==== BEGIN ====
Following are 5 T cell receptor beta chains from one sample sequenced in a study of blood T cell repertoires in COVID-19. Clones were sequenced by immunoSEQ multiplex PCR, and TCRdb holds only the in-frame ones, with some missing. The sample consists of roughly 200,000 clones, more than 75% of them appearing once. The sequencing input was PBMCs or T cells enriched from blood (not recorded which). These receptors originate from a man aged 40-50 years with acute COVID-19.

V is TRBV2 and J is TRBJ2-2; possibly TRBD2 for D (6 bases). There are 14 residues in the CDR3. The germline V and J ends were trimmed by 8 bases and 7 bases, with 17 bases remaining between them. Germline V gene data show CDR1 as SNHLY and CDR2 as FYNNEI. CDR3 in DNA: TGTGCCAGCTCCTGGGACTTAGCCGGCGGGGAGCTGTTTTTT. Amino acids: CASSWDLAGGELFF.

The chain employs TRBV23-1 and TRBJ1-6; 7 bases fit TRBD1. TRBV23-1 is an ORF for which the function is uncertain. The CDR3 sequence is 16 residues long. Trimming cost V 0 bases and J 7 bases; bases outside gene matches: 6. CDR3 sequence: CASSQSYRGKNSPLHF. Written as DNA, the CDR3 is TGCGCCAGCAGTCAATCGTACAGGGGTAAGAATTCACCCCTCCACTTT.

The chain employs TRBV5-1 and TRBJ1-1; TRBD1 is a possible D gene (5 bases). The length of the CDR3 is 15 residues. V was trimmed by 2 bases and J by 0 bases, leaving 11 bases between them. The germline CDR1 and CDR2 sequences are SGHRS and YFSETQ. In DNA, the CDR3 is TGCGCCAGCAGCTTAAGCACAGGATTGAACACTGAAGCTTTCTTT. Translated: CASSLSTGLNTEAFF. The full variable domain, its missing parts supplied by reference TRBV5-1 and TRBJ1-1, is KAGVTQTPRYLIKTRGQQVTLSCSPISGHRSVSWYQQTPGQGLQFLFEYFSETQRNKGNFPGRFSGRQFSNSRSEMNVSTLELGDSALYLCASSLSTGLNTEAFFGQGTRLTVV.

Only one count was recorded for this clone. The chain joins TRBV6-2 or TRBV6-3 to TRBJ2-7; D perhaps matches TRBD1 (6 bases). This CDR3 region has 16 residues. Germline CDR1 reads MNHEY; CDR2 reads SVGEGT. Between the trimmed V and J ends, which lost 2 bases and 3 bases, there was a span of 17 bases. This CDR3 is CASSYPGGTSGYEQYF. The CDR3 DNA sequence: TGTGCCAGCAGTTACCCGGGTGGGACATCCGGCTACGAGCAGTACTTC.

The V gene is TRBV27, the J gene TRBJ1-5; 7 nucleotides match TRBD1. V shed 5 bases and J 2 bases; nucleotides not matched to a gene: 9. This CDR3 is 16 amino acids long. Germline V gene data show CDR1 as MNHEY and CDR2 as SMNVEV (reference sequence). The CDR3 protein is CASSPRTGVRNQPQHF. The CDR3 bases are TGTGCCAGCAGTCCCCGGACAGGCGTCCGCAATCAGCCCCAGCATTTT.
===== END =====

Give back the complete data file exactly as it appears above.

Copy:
Following are 5 T cell receptor beta chains from one sample sequenced in a study of blood T cell repertoires in COVID-19. Clones were sequenced by immunoSEQ multiplex PCR, and TCRdb holds only the in-frame ones, with some missing. The sample consists of roughly 200,000 clones, more than 75% of them appearing once. The sequencing input was PBMCs or T cells enriched from blood (not recorded which). These receptors originate from a man aged 40-50 years with acute COVID-19.

V is TRBV2 and J is TRBJ2-2; possibly TRBD2 for D (6 bases). There are 14 residues in the CDR3. The germline V and J ends were trimmed by 8 bases and 7 bases, with 17 bases remaining between them. Germline V gene data show CDR1 as SNHLY and CDR2 as FYNNEI. CDR3 in DNA: TGTGCCAGCTCCTGGGACTTAGCCGGCGGGGAGCTGTTTTTT. Amino acids: CASSWDLAGGELFF.

The chain employs TRBV23-1 and TRBJ1-6; 7 bases fit TRBD1. TRBV23-1 is an ORF for which the function is uncertain. The CDR3 sequence is 16 residues long. Trimming cost V 0 bases and J 7 bases; bases outside gene matches: 6. CDR3 sequence: CASSQSYRGKNSPLHF. Written as DNA, the CDR3 is TGCGCCAGCAGTCAATCGTACAGGGGTAAGAATTCACCCCTCCACTTT.

The chain employs TRBV5-1 and TRBJ1-1; TRBD1 is a possible D gene (5 bases). The length of the CDR3 is 15 residues. V was trimmed by 2 bases and J by 0 bases, leaving 11 bases between them. The germline CDR1 and CDR2 sequences are SGHRS and YFSETQ. In DNA, the CDR3 is TGCGCCAGCAGCTTAAGCACAGGATTGAACACTGAAGCTTTCTTT. Translated: CASSLSTGLNTEAFF. The full variable domain, its missing parts supplied by reference TRBV5-1 and TRBJ1-1, is KAGVTQTPRYLIKTRGQQVTLSCSPISGHRSVSWYQQTPGQGLQFLFEYFSETQRNKGNFPGRFSGRQFSNSRSEMNVSTLELGDSALYLCASSLSTGLNTEAFFGQGTRLTVV.

Only one count was recorded for this clone. The chain joins TRBV6-2 or TRBV6-3 to TRBJ2-7; D perhaps matches TRBD1 (6 bases). This CDR3 region has 16 residues. Germline CDR1 reads MNHEY; CDR2 reads SVGEGT. Between the trimmed V and J ends, which lost 2 bases and 3 bases, there was a span of 17 bases. This CDR3 is CASSYPGGTSGYEQYF. The CDR3 DNA sequence: TGTGCCAGCAGTTACCCGGGTGGGACATCCGGCTACGAGCAGTACTTC.

The V gene is TRBV27, the J gene TRBJ1-5; 7 nucleotides match TRBD1. V shed 5 bases and J 2 bases; nucleotides not matched to a gene: 9. This CDR3 is 16 amino acids long. Germline V gene data show CDR1 as MNHEY and CDR2 as SMNVEV (reference sequence). The CDR3 protein is CASSPRTGVRNQPQHF. The CDR3 bases are TGTGCCAGCAGTCCCCGGACAGGCGTCCGCAATCAGCCCCAGCATTTT.